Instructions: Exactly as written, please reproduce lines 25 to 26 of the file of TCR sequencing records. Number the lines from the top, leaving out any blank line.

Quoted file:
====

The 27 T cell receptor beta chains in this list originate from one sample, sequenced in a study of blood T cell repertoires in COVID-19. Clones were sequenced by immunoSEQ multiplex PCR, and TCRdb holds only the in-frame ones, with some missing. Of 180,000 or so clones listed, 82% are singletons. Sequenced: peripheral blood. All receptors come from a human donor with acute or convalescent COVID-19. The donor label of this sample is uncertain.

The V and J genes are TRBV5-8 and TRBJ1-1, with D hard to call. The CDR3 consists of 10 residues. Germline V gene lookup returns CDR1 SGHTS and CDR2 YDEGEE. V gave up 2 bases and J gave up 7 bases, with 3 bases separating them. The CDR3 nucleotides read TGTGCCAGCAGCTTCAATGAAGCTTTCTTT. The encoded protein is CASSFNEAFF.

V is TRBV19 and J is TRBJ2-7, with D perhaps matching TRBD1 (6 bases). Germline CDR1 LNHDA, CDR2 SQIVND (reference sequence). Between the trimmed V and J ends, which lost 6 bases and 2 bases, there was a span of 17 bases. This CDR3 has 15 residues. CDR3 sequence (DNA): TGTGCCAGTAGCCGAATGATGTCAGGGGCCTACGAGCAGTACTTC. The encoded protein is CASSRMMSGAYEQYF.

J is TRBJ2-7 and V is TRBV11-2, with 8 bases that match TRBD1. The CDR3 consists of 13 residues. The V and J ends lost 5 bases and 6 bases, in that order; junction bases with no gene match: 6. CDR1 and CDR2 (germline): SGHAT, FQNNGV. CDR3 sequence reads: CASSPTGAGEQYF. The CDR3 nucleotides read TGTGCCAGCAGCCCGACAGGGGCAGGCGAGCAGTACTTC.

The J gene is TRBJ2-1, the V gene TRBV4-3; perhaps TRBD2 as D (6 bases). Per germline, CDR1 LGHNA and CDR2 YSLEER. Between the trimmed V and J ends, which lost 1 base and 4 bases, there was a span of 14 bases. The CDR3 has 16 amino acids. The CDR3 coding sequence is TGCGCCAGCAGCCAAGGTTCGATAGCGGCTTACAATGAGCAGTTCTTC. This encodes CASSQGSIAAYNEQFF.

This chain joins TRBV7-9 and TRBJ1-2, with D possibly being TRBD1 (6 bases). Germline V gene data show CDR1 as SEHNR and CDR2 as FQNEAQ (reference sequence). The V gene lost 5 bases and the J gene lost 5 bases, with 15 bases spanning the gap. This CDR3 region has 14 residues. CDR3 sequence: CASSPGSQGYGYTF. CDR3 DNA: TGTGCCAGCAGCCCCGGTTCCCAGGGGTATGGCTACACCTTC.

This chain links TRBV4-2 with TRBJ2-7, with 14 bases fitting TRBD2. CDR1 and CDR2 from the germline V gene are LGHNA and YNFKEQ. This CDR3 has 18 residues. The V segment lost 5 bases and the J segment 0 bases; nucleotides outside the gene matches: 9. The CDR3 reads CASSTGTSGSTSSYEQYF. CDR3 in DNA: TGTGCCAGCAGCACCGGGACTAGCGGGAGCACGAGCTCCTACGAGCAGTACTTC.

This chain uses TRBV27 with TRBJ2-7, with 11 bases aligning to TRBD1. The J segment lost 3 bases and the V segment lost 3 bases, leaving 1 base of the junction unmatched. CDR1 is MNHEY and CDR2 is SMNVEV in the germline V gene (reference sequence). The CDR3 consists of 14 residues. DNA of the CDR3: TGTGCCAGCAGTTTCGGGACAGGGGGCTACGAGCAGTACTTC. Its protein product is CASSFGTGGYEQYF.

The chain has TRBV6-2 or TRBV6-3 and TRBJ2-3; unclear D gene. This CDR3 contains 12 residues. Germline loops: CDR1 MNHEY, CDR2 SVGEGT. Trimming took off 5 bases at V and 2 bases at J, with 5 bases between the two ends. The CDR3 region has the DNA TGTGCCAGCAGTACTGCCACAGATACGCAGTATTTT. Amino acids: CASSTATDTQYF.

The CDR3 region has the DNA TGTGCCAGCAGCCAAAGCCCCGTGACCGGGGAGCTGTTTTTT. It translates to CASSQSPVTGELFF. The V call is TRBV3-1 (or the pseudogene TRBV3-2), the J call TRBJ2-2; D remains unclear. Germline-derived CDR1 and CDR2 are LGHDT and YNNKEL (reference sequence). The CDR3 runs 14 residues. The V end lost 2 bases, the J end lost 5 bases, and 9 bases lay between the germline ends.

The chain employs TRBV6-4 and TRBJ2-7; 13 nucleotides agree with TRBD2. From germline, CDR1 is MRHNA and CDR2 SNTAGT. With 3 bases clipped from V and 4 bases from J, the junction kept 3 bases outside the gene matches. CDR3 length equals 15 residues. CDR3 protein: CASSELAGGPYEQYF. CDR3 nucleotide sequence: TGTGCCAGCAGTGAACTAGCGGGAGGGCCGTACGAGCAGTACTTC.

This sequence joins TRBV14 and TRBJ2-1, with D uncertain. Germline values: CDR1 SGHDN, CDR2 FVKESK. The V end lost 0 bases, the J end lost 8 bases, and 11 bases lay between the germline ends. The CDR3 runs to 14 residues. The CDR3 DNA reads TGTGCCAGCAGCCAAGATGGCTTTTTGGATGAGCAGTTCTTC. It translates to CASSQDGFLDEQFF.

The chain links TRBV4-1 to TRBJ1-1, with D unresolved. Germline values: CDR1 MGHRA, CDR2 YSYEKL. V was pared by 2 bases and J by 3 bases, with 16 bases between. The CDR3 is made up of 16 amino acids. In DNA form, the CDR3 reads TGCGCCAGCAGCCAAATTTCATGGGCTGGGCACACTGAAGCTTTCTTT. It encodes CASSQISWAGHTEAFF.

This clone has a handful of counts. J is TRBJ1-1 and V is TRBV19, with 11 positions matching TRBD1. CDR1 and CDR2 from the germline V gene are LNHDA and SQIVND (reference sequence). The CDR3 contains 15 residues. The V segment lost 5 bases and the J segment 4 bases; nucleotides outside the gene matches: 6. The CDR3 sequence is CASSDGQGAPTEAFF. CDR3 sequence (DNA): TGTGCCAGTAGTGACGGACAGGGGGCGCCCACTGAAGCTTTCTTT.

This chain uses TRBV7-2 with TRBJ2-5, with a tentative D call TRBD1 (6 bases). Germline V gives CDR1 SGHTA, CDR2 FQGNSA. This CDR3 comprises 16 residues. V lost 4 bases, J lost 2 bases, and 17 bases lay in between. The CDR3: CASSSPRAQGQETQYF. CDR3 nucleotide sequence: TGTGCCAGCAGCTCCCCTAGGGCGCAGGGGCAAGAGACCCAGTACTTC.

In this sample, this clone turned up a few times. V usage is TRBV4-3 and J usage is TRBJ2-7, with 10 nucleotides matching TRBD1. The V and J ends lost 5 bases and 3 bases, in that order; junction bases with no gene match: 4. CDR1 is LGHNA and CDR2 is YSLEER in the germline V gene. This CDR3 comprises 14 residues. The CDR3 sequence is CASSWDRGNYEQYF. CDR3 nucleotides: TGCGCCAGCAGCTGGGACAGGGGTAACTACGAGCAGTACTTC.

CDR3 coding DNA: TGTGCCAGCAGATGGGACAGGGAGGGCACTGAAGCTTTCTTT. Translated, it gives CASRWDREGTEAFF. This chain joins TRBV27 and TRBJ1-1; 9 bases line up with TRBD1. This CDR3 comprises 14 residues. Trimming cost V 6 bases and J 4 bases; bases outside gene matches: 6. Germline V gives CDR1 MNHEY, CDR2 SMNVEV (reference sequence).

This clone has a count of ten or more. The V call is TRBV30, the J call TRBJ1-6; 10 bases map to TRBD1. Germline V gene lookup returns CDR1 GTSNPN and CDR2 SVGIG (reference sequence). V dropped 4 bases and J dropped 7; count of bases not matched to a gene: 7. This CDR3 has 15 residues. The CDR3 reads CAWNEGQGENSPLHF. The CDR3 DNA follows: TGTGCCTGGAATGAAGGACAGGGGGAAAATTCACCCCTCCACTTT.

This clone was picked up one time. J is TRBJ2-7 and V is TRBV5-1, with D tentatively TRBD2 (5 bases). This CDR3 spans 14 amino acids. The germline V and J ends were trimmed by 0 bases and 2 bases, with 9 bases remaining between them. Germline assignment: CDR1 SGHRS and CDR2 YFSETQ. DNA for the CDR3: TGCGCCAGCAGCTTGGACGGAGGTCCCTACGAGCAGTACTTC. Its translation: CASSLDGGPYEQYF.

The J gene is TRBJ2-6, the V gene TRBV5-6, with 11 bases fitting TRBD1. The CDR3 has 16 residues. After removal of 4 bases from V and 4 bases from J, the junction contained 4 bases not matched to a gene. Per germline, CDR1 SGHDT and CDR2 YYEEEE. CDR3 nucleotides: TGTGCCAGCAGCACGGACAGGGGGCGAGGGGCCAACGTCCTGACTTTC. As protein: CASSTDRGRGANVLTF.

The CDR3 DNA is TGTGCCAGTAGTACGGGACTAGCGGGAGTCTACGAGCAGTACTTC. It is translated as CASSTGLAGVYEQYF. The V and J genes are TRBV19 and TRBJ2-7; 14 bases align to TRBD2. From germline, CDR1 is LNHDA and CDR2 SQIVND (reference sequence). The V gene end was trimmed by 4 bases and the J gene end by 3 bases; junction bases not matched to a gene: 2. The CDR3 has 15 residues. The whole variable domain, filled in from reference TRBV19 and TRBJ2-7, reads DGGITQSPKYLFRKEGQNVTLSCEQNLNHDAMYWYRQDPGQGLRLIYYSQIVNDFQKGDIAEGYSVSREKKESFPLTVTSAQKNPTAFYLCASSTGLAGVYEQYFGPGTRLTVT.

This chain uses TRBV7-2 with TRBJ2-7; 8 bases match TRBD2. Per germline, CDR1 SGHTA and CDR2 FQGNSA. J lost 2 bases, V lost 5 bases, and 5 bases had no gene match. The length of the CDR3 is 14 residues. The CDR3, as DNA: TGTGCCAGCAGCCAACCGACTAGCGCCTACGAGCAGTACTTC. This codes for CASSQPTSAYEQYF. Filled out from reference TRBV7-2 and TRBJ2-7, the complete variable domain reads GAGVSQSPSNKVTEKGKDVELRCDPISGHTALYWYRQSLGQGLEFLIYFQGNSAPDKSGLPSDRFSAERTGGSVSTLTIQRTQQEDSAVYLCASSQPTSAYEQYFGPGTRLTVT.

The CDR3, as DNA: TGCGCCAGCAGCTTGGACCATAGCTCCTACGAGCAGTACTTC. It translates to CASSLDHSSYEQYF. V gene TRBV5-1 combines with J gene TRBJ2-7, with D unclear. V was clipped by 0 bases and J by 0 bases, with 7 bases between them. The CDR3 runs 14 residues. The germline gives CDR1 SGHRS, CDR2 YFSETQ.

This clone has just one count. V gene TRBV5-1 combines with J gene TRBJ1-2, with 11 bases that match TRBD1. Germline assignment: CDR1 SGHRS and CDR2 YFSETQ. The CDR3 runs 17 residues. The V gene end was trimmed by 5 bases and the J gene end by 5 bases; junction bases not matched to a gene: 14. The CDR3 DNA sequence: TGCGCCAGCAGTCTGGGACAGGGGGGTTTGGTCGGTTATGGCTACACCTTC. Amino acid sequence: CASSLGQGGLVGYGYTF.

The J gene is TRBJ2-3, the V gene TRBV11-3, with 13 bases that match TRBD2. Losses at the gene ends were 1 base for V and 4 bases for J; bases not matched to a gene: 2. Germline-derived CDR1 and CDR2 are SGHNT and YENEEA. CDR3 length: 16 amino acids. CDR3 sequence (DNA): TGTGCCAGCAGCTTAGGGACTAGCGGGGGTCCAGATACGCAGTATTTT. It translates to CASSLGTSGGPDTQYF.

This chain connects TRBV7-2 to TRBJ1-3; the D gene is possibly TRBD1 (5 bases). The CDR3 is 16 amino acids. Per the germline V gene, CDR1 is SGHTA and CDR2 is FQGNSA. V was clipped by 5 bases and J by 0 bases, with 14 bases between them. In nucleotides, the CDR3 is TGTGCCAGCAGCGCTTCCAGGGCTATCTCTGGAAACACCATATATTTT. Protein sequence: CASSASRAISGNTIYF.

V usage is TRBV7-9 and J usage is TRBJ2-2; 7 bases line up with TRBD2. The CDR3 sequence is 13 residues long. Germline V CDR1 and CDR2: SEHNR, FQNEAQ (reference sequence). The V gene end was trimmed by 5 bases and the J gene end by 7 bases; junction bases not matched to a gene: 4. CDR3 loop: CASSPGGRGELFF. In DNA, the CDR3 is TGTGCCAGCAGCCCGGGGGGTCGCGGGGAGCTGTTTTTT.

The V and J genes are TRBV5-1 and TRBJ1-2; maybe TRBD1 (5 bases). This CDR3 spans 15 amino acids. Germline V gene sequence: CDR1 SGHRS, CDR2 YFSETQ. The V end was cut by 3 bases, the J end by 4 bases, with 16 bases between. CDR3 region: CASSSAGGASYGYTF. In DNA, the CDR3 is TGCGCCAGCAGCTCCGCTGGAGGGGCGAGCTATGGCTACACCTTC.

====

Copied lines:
The J gene is TRBJ2-3, the V gene TRBV11-3, with 13 bases that match TRBD2. Losses at the gene ends were 1 base for V and 4 bases for J; bases not matched to a gene: 2. Germline-derived CDR1 and CDR2 are SGHNT and YENEEA. CDR3 length: 16 amino acids. CDR3 sequence (DNA): TGTGCCAGCAGCTTAGGGACTAGCGGGGGTCCAGATACGCAGTATTTT. It translates to CASSLGTSGGPDTQYF.

This chain connects TRBV7-2 to TRBJ1-3; the D gene is possibly TRBD1 (5 bases). The CDR3 is 16 amino acids. Per the germline V gene, CDR1 is SGHTA and CDR2 is FQGNSA. V was clipped by 5 bases and J by 0 bases, with 14 bases between them. In nucleotides, the CDR3 is TGTGCCAGCAGCGCTTCCAGGGCTATCTCTGGAAACACCATATATTTT. Protein sequence: CASSASRAISGNTIYF.